The key changes introduced by the Copyright Bill have been discussed in our earlier update, Singapore: Ministry of Law and IPOS seek public feedback on proposed Copyright Bill (23 March 2021). In summary, the Copyright Bill introduces the following key changes:
- Introduction of new rights and remedies for creators and performers.
- New exceptions to copyright owners’ rights, known as 'permitted uses'.
- A thematic structuring of provisions, with an aim to enhance the Copyright Act's clarity and accessibility.
Since its proposal, the Copyright Bill has introduced an amended threshold for the offence of selling illicit streaming devices that now covers situations where sellers sell 'empty' streaming devices (e.g., set-top boxes) without infringing apps or works for the buyer to install later.
For further information and to discuss what this development might mean for you, please get in touch with your usual Baker McKenzie contact.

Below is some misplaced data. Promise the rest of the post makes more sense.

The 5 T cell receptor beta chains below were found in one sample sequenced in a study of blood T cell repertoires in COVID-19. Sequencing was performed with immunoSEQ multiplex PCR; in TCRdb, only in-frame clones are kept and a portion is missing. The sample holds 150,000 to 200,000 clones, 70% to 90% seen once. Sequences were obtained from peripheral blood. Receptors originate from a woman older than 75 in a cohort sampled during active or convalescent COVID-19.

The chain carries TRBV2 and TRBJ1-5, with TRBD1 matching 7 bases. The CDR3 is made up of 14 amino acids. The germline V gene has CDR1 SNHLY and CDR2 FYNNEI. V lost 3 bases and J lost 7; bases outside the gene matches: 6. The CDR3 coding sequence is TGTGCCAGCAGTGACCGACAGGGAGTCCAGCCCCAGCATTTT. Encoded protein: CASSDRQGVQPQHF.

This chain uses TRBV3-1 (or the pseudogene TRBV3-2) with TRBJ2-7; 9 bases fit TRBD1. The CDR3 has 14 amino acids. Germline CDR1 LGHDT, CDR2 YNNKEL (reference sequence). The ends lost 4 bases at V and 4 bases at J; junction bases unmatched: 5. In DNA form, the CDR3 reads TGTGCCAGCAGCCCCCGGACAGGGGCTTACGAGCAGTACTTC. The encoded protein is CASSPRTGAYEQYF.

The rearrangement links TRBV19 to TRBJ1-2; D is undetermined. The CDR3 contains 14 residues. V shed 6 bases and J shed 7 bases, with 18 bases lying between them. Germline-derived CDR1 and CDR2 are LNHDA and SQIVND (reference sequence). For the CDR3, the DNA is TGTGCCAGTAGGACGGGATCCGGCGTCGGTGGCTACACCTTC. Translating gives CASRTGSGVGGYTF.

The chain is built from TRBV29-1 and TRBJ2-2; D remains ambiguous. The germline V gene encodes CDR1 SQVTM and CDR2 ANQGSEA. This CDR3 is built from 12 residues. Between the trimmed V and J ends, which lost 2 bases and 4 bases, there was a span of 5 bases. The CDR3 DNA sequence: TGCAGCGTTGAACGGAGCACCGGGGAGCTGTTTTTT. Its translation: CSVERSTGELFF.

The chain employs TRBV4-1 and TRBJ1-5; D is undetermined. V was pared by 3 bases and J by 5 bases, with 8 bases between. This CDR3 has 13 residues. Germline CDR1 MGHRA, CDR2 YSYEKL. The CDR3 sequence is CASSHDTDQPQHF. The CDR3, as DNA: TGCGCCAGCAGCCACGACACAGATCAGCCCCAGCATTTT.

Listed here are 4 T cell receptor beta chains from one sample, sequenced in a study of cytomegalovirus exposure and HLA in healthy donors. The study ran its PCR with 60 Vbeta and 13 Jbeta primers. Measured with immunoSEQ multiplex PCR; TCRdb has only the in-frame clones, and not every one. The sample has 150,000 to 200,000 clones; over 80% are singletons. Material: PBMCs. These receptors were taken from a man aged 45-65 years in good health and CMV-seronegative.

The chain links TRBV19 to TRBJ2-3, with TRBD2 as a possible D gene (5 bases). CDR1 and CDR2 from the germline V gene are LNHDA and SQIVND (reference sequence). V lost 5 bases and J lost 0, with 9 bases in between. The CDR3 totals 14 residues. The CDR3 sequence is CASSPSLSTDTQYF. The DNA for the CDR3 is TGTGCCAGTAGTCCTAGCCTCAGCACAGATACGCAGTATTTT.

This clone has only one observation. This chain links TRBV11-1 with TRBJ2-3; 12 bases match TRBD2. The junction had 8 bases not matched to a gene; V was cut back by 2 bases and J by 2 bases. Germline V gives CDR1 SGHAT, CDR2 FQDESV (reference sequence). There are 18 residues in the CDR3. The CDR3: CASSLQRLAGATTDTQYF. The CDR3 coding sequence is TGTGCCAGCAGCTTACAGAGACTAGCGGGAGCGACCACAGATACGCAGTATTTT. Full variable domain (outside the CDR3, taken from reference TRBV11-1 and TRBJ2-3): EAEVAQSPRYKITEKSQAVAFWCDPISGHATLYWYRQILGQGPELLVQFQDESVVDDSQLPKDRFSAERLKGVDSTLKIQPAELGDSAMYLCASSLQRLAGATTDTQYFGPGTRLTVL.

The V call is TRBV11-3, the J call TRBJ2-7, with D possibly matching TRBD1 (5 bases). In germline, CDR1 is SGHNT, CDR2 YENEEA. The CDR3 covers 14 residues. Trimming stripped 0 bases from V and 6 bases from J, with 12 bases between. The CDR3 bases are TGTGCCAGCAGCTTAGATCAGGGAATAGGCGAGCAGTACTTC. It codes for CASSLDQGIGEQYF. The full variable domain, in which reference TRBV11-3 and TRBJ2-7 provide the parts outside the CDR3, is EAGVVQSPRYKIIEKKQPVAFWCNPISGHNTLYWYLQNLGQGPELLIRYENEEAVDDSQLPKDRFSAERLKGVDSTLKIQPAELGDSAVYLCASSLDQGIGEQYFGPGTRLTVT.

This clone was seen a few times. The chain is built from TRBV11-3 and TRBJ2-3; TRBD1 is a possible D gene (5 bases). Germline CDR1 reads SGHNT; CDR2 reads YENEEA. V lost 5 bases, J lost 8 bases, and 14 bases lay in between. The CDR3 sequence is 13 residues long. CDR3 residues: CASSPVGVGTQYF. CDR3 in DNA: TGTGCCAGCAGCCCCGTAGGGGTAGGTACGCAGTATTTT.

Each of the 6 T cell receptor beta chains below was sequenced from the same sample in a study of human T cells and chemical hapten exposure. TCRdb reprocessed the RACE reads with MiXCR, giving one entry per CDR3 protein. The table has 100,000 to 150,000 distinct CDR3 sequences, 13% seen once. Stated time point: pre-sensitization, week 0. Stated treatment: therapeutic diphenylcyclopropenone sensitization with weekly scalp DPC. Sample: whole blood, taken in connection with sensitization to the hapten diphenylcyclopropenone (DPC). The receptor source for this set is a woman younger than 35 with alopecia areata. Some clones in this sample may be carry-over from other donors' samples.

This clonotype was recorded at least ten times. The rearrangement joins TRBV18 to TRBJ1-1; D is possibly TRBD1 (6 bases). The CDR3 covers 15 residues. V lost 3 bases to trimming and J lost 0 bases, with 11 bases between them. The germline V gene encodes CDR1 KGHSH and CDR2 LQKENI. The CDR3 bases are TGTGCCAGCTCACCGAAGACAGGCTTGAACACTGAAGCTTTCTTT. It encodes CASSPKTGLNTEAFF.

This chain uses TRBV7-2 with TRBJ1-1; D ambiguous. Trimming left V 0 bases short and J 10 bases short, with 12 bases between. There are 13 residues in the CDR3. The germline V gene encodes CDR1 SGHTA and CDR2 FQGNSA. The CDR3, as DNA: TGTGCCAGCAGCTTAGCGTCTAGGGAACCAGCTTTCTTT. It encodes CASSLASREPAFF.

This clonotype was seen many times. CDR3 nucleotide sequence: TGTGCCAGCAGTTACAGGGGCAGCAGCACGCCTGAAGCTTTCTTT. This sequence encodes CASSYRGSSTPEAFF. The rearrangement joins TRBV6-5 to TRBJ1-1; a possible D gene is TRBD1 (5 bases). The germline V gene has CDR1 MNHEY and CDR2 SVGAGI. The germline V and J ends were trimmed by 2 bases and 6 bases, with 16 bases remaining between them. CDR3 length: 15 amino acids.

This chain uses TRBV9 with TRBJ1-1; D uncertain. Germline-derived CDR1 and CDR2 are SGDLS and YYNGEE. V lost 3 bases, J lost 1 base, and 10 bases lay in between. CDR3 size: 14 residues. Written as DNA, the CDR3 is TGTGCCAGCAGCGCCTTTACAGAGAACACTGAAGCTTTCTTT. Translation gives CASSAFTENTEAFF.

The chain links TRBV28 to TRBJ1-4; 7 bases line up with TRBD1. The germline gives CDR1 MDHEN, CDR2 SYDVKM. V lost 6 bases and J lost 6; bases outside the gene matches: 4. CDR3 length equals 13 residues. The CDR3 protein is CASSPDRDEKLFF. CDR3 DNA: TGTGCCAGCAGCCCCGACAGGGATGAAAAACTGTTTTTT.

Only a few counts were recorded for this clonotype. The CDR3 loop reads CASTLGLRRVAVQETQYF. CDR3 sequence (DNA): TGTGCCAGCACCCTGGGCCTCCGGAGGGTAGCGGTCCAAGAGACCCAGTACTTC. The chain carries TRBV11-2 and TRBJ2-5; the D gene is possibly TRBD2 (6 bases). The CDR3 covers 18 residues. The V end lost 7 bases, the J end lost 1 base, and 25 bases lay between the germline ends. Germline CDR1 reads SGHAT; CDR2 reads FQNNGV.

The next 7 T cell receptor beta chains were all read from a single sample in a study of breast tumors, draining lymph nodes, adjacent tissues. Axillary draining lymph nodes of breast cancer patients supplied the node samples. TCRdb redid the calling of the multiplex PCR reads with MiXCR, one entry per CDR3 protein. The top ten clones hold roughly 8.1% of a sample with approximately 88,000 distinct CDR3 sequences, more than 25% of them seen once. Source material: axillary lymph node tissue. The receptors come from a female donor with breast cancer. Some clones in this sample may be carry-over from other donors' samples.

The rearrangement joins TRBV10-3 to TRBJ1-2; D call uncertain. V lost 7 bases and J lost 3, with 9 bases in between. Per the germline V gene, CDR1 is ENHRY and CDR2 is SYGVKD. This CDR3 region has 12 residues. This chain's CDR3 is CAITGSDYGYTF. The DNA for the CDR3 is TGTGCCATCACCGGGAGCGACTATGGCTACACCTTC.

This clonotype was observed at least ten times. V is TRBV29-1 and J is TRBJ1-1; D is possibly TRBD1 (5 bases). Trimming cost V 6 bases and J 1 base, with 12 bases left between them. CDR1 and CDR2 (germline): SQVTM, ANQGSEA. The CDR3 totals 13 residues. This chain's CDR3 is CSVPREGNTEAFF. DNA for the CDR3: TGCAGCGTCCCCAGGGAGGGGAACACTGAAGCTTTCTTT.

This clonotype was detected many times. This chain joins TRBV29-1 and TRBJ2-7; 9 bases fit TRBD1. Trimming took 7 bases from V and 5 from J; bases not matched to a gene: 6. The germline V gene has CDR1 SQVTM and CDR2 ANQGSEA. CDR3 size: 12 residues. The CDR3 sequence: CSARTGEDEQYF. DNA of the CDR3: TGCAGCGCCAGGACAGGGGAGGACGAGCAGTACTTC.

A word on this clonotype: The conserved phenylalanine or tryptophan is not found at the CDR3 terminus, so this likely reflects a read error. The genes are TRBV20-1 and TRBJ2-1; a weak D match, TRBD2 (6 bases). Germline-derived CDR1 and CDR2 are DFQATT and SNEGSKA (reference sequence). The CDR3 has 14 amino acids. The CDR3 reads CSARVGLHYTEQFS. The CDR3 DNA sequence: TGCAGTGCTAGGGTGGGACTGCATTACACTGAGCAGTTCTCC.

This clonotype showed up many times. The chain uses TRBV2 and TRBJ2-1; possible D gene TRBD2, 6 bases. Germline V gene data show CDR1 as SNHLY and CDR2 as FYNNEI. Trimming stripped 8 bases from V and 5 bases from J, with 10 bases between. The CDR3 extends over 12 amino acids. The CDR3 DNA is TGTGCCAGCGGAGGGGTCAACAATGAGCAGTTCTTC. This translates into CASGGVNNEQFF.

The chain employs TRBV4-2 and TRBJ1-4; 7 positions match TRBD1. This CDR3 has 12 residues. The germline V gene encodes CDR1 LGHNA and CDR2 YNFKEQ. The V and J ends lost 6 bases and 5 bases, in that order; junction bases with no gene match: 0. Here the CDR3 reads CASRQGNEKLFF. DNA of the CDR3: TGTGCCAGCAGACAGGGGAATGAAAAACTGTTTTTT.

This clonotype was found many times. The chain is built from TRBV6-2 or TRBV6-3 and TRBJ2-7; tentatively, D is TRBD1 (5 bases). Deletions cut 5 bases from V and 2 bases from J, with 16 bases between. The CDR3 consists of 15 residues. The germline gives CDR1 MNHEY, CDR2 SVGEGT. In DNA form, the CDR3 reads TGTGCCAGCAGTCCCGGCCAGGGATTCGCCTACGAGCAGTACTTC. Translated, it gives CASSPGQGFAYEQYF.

Threshold for offence of sale of illicit streaming devices amended
Previously under the proposed Copyright Bill, criminal liability was proposed to be imposed on persons who make or distribute devices that allow for the streaming of audio-visual content that provides access to a 'flagrantly infringing online location'.
This threshold has since been changed, and a person will be liable for an offence if they make or distribute devices that allow for access to copyright works where they have knowledge that the device or service is capable of facilitating access to copyright works without authorisation and has only a limited commercially significant purpose or use other than that capability.
This expansion will therefore cover situations where sellers sell 'empty' streaming devices (e.g., set-top boxes) without infringing apps or works for the buyer to install later, and is a welcome further protection for right-holders.
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